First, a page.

Do images of children attending class show more than changes in dress? Do they show changes in thinking about schooling? The first photo in this post shows a stern looking teacher. This is not the presence most teachers seek to portray today, but it was the accepted standard in the early twentieth century. [Buns are also out of fashion for most teachers these days, but those of us who do wear them now tend to wear them lower on the back of the head rather than on top like this woman!] I wonder what the children are doing in this photo. Most of the images burned in my brain of early 20th century classrooms include row after row of desks and unhappy children. Is my image here portraying a fun activity? Despite the frowns and blank stares, I like to think that maybe this was an interesting project. Perhaps getting away from one's desk to explore wasn't as unusual as I think it was.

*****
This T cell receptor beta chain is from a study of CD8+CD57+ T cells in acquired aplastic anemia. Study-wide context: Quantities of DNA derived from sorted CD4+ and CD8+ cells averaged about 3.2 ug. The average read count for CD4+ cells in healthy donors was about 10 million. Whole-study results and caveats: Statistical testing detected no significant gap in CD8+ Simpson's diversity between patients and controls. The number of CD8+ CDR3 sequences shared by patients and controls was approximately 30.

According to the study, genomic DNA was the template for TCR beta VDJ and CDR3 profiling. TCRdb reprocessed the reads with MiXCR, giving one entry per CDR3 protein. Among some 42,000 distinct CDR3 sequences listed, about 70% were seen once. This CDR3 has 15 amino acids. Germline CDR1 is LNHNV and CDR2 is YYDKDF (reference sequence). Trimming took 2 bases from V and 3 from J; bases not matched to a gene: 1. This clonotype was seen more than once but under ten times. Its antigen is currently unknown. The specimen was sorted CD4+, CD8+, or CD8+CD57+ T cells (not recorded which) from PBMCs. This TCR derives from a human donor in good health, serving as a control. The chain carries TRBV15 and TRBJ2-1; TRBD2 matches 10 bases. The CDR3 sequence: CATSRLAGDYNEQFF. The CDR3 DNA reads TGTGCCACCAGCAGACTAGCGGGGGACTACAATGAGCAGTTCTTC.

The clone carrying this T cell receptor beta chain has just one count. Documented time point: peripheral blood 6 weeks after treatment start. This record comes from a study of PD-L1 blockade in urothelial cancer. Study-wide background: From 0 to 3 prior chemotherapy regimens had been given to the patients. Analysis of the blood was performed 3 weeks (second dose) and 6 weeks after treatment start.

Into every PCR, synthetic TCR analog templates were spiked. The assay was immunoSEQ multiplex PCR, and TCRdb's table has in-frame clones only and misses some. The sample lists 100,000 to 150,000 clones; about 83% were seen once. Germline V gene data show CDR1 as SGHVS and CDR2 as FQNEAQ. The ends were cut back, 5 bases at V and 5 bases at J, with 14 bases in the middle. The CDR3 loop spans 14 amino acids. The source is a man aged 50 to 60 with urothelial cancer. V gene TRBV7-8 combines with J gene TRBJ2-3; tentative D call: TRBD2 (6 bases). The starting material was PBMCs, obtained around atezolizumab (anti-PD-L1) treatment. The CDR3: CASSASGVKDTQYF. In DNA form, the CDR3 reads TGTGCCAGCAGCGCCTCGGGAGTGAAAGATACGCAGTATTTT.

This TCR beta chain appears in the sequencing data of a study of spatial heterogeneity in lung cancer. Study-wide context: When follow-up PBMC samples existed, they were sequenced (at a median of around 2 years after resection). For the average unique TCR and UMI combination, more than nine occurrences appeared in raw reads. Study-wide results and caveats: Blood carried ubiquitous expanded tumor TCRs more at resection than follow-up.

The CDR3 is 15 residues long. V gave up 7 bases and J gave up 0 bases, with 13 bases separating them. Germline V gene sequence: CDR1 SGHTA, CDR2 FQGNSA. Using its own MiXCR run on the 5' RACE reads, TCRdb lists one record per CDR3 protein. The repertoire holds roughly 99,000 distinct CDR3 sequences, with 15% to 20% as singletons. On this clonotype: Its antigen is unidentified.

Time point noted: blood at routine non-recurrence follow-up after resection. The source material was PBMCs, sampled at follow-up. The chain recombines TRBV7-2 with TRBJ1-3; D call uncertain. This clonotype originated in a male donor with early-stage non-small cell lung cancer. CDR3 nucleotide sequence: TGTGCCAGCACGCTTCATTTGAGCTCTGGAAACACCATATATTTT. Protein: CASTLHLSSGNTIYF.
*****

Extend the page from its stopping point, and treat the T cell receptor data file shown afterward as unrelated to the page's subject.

In these images of school, I see our own kids linked to this past. I think that sharing such images with today's students can help them build an appreciation for history -- their own history -- and thus for their historical community. Education grows as we grow. Our ideas about teaching change. Images of education help me recognize something bigger than myself and I believe they can help students see themselves as part of something bigger too. Kids have been going to school and learning a broad range of subjects to help them function in society for hundreds of years.
The images of school children in our archives should be cherished. To me, they symbolize the hopes and dreams of a young society, aiming to teach its children that knowledge can be a key to a happy, fulfilling life.
My daughter heads to school this week without a big bow in her hair. I head to school next week. I'll be the new teacher librarian with the wild and wacky curls, perhaps held back neatly in a bun.
|Curls on a humid day|